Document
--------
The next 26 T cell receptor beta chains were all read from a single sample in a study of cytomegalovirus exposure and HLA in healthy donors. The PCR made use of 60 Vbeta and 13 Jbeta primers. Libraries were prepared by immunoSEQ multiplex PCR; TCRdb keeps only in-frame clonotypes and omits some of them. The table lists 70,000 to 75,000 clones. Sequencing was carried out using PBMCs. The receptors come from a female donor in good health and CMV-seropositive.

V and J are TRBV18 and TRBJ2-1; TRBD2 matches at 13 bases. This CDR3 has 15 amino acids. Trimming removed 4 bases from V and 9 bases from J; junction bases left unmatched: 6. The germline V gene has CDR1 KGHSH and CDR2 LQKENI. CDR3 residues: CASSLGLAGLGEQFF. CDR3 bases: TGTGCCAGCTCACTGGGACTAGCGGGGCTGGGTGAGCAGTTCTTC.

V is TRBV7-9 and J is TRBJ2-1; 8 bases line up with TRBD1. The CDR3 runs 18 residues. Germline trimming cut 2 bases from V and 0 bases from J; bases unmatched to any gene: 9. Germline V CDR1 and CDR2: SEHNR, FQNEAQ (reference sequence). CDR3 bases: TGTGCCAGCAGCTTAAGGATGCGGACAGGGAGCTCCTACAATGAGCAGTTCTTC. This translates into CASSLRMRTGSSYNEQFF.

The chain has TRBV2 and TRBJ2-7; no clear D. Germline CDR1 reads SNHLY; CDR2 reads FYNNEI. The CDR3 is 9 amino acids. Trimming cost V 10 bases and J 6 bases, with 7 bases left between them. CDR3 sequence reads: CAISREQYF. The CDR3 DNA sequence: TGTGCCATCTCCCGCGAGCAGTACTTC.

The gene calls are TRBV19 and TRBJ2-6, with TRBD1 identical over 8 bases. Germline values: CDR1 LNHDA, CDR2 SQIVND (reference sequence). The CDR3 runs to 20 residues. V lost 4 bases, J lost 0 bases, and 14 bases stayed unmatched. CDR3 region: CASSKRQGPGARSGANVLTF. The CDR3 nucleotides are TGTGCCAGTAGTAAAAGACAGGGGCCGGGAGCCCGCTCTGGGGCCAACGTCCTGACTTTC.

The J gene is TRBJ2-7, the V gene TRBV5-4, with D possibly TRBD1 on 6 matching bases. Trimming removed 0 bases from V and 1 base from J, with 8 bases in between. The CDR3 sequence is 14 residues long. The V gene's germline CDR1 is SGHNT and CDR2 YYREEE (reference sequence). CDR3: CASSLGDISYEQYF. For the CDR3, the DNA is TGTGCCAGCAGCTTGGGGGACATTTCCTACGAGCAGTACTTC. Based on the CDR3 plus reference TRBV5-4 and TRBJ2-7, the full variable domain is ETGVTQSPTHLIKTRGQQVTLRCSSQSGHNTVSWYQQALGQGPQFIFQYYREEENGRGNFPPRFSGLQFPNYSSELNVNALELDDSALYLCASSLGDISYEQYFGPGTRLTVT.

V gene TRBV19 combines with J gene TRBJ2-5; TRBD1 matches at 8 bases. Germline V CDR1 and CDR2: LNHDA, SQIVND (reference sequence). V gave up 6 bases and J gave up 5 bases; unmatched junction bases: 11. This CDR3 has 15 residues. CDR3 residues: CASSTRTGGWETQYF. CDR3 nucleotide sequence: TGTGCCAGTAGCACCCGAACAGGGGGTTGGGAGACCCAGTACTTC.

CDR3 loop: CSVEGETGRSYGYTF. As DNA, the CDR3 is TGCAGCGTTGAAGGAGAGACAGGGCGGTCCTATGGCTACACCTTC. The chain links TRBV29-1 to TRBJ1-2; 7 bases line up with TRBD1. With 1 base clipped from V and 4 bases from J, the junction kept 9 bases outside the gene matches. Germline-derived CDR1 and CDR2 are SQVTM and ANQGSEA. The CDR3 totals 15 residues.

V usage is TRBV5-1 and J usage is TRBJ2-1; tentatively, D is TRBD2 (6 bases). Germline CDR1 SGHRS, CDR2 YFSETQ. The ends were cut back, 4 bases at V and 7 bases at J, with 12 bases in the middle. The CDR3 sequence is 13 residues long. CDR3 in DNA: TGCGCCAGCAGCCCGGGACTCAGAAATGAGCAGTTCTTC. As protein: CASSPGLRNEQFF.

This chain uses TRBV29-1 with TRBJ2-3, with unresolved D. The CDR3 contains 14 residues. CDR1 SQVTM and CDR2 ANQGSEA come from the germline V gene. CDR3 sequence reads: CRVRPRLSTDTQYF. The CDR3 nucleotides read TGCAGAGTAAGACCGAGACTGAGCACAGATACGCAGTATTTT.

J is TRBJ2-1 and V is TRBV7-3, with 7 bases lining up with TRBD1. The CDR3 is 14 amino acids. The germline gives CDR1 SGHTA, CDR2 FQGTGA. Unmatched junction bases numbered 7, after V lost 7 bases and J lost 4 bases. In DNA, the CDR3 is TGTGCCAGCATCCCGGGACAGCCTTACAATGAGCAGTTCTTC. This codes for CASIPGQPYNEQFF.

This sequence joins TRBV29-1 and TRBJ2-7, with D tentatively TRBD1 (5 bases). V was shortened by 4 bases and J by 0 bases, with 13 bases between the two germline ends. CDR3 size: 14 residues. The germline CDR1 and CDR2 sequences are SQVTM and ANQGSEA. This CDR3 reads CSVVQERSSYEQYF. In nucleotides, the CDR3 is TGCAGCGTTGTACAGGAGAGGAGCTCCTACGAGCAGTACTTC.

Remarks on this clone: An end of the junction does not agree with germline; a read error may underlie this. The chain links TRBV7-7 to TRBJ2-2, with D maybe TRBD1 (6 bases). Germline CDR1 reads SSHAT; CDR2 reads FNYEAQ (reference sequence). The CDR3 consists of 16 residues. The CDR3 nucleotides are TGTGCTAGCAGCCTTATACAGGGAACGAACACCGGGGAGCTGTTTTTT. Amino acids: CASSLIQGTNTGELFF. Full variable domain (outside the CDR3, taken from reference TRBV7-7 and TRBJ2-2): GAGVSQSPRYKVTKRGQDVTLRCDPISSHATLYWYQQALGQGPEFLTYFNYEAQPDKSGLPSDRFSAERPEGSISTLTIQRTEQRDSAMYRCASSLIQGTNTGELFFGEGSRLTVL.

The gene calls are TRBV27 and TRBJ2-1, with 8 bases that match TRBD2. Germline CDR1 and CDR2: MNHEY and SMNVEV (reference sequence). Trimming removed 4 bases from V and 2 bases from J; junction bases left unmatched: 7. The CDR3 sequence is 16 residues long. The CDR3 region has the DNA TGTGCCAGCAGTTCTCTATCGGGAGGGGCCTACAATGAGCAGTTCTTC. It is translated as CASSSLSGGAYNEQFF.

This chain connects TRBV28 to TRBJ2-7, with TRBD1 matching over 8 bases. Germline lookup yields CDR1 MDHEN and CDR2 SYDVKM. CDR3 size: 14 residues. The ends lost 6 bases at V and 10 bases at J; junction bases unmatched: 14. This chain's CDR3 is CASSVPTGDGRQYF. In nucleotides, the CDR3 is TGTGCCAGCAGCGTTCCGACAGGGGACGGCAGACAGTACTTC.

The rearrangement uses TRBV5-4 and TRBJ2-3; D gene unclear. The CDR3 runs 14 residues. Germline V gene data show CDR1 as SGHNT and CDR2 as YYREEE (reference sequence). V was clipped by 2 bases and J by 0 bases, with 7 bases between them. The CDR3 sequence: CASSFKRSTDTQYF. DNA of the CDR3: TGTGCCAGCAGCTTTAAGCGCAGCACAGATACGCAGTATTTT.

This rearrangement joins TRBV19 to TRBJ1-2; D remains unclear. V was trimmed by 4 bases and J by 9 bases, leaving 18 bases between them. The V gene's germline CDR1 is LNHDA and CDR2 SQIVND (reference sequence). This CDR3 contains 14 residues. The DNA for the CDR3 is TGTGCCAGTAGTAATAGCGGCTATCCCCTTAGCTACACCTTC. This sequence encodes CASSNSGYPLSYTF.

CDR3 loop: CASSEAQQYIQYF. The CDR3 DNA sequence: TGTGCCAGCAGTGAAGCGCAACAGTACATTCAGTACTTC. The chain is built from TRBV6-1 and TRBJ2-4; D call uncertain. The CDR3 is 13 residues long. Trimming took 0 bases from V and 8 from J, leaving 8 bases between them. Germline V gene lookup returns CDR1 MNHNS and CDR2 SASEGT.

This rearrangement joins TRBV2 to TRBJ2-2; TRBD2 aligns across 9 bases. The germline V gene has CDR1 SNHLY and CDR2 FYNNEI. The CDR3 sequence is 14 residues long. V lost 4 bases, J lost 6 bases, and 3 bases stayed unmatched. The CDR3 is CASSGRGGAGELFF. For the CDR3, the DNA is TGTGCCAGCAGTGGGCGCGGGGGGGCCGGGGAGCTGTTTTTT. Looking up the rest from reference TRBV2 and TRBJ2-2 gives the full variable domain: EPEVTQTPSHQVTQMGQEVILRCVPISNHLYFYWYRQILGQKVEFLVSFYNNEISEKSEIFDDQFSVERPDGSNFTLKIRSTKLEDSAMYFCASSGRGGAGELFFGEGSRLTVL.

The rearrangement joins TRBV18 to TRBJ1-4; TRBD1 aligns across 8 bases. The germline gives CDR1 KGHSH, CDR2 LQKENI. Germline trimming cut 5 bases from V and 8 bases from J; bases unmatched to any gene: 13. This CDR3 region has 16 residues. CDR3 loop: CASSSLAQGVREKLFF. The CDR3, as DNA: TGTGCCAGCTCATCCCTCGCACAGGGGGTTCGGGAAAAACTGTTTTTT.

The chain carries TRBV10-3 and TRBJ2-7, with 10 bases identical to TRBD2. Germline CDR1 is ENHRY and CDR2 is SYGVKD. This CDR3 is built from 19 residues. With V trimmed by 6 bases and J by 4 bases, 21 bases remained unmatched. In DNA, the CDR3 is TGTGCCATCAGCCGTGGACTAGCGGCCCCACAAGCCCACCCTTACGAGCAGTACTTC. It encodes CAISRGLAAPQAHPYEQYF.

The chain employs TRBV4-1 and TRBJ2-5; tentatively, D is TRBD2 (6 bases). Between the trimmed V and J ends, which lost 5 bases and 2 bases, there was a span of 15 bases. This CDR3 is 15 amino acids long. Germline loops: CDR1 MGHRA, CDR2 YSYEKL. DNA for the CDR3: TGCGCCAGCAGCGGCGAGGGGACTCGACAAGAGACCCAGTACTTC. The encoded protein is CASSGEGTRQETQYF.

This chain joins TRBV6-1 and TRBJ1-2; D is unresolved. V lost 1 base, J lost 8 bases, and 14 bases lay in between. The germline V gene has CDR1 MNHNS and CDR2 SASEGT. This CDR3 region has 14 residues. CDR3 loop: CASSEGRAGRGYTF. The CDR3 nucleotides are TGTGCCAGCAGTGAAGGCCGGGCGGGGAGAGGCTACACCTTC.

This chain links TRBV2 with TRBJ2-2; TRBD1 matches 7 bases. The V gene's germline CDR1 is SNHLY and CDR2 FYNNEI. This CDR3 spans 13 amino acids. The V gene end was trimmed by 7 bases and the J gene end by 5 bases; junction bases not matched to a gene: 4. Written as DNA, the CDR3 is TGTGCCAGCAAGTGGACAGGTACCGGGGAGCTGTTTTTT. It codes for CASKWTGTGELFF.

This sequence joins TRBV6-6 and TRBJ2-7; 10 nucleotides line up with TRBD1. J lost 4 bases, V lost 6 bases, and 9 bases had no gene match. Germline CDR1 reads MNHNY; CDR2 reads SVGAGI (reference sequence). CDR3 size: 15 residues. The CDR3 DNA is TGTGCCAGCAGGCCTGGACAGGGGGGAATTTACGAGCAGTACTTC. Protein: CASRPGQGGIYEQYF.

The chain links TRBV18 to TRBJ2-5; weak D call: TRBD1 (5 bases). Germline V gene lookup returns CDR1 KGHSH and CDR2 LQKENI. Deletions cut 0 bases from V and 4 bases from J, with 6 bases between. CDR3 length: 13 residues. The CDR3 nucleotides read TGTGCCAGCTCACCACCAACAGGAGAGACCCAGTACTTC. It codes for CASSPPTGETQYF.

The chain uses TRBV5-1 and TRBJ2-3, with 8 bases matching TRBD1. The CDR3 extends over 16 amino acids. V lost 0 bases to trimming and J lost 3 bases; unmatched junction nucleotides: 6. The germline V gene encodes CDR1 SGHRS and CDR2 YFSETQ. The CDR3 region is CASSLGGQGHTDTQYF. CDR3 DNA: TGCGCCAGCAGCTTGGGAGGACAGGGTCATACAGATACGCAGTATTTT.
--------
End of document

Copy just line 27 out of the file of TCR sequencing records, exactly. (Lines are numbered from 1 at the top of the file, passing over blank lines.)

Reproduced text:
The chain uses TRBV5-1 and TRBJ2-3, with 8 bases matching TRBD1. The CDR3 extends over 16 amino acids. V lost 0 bases to trimming and J lost 3 bases; unmatched junction nucleotides: 6. The germline V gene encodes CDR1 SGHRS and CDR2 YFSETQ. The CDR3 region is CASSLGGQGHTDTQYF. CDR3 DNA: TGCGCCAGCAGCTTGGGAGGACAGGGTCATACAGATACGCAGTATTTT.